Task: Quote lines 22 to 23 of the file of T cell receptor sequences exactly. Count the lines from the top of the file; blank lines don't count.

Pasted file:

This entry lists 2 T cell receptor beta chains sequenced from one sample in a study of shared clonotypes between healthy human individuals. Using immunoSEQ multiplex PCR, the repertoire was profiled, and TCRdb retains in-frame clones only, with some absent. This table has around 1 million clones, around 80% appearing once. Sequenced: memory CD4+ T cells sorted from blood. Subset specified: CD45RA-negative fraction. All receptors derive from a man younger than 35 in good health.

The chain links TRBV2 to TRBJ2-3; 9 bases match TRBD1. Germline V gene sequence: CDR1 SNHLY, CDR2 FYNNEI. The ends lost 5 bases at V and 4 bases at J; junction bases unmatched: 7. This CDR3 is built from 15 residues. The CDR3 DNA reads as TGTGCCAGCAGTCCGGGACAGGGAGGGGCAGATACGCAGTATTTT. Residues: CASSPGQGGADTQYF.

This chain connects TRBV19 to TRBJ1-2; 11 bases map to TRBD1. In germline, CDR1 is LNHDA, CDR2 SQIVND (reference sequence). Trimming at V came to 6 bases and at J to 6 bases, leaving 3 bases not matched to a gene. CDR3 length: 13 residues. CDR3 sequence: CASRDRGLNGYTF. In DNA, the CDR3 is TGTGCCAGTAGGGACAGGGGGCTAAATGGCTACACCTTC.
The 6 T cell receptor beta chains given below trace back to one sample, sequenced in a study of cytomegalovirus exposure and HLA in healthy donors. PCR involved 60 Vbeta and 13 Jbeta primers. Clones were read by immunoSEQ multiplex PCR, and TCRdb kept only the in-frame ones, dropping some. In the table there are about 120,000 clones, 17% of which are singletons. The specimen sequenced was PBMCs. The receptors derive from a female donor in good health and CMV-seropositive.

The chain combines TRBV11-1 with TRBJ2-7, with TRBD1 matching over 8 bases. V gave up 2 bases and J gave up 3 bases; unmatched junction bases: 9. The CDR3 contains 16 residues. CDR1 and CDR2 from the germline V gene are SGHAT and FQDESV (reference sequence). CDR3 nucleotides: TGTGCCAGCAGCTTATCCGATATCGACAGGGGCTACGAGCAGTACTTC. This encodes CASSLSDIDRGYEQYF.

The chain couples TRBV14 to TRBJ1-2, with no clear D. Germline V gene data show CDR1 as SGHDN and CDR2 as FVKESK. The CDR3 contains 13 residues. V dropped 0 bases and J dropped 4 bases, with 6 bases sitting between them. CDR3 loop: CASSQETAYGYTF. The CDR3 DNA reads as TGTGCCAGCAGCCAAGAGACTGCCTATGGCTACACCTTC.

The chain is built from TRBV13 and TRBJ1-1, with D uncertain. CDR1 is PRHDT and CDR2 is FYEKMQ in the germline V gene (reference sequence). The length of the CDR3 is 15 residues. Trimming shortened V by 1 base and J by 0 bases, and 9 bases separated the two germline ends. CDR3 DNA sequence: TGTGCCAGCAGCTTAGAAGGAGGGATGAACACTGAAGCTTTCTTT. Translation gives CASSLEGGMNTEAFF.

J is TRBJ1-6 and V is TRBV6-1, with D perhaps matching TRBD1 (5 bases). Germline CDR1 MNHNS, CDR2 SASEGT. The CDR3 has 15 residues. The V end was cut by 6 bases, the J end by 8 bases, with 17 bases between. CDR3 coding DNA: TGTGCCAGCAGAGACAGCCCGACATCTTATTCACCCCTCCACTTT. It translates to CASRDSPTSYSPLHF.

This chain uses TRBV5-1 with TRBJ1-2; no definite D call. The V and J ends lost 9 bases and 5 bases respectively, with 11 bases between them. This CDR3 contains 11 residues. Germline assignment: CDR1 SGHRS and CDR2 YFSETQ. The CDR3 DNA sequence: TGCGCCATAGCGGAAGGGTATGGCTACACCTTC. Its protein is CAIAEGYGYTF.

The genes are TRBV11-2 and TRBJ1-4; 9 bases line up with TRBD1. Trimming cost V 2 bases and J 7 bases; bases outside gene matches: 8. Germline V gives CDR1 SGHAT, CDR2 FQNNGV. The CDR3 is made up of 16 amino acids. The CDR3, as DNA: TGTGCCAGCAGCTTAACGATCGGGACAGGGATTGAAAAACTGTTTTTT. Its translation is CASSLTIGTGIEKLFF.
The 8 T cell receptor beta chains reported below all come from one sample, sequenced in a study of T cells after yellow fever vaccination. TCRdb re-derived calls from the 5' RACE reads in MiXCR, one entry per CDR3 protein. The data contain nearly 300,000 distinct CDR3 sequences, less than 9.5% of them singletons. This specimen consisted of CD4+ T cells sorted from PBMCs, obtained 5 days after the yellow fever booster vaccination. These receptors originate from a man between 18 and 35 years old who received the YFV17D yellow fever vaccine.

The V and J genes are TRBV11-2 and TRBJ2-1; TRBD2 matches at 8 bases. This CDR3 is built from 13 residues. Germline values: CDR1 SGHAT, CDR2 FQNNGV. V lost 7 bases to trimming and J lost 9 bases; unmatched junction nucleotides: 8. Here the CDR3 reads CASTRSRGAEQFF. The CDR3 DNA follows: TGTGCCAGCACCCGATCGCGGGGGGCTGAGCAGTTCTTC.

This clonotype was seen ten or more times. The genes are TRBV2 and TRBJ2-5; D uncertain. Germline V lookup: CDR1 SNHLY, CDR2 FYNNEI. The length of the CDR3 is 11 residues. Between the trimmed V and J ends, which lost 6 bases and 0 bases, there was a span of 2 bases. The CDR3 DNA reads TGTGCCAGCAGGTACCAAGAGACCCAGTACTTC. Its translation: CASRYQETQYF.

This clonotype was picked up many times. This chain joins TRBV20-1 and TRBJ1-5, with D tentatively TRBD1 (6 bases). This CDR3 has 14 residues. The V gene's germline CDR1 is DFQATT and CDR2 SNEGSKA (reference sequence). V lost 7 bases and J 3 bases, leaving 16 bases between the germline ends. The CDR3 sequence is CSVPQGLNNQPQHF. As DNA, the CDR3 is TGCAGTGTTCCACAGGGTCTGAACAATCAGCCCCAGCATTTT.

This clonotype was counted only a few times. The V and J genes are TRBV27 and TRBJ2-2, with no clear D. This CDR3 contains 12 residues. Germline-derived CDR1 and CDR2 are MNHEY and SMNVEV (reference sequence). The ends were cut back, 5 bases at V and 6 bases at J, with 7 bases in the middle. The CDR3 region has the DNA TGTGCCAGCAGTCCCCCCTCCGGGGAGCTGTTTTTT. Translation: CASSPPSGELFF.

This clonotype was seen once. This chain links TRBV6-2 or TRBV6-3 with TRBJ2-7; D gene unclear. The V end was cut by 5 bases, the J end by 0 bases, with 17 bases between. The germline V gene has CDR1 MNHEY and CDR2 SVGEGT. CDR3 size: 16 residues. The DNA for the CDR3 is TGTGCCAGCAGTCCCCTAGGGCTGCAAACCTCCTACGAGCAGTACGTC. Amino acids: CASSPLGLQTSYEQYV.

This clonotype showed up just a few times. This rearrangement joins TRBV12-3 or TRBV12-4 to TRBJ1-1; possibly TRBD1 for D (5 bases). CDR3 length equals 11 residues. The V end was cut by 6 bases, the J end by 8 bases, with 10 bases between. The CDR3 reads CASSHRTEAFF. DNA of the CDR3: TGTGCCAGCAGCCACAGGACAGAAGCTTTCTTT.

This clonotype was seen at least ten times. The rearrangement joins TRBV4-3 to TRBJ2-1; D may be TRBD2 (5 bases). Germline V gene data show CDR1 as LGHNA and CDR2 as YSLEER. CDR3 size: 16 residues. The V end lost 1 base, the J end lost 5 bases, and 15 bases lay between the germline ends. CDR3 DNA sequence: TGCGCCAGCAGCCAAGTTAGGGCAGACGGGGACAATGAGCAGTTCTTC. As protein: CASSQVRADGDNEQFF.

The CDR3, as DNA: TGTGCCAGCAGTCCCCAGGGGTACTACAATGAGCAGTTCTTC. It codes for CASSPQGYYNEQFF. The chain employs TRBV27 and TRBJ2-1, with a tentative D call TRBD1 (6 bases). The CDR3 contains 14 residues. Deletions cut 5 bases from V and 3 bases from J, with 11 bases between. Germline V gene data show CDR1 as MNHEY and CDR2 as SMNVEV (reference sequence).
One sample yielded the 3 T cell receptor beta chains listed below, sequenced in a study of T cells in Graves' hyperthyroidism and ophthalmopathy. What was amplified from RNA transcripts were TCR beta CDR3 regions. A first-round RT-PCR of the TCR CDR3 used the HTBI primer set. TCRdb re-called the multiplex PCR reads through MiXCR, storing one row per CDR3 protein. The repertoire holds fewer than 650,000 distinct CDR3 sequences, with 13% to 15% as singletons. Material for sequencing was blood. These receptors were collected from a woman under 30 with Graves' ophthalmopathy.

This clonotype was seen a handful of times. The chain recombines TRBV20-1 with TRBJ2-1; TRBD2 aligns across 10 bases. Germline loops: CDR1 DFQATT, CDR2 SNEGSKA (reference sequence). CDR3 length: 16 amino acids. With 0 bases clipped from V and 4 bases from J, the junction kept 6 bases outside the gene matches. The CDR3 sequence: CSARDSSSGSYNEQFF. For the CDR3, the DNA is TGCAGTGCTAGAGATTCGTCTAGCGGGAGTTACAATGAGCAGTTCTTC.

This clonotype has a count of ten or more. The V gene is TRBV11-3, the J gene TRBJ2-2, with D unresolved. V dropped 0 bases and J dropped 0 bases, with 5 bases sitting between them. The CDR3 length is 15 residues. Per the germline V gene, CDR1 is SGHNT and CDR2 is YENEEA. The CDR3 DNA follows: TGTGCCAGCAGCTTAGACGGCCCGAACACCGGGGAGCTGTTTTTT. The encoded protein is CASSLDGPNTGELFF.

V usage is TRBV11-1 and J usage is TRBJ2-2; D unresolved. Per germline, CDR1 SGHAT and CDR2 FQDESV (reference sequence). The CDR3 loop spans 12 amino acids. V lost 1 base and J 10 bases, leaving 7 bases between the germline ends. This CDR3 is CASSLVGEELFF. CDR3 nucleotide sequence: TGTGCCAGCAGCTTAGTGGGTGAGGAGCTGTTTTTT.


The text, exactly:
This clonotype has a count of ten or more. The V gene is TRBV11-3, the J gene TRBJ2-2, with D unresolved. V dropped 0 bases and J dropped 0 bases, with 5 bases sitting between them. The CDR3 length is 15 residues. Per the germline V gene, CDR1 is SGHNT and CDR2 is YENEEA. The CDR3 DNA follows: TGTGCCAGCAGCTTAGACGGCCCGAACACCGGGGAGCTGTTTTTT. The encoded protein is CASSLDGPNTGELFF.

V usage is TRBV11-1 and J usage is TRBJ2-2; D unresolved. Per germline, CDR1 SGHAT and CDR2 FQDESV (reference sequence). The CDR3 loop spans 12 amino acids. V lost 1 base and J 10 bases, leaving 7 bases between the germline ends. This CDR3 is CASSLVGEELFF. CDR3 nucleotide sequence: TGTGCCAGCAGCTTAGTGGGTGAGGAGCTGTTTTTT.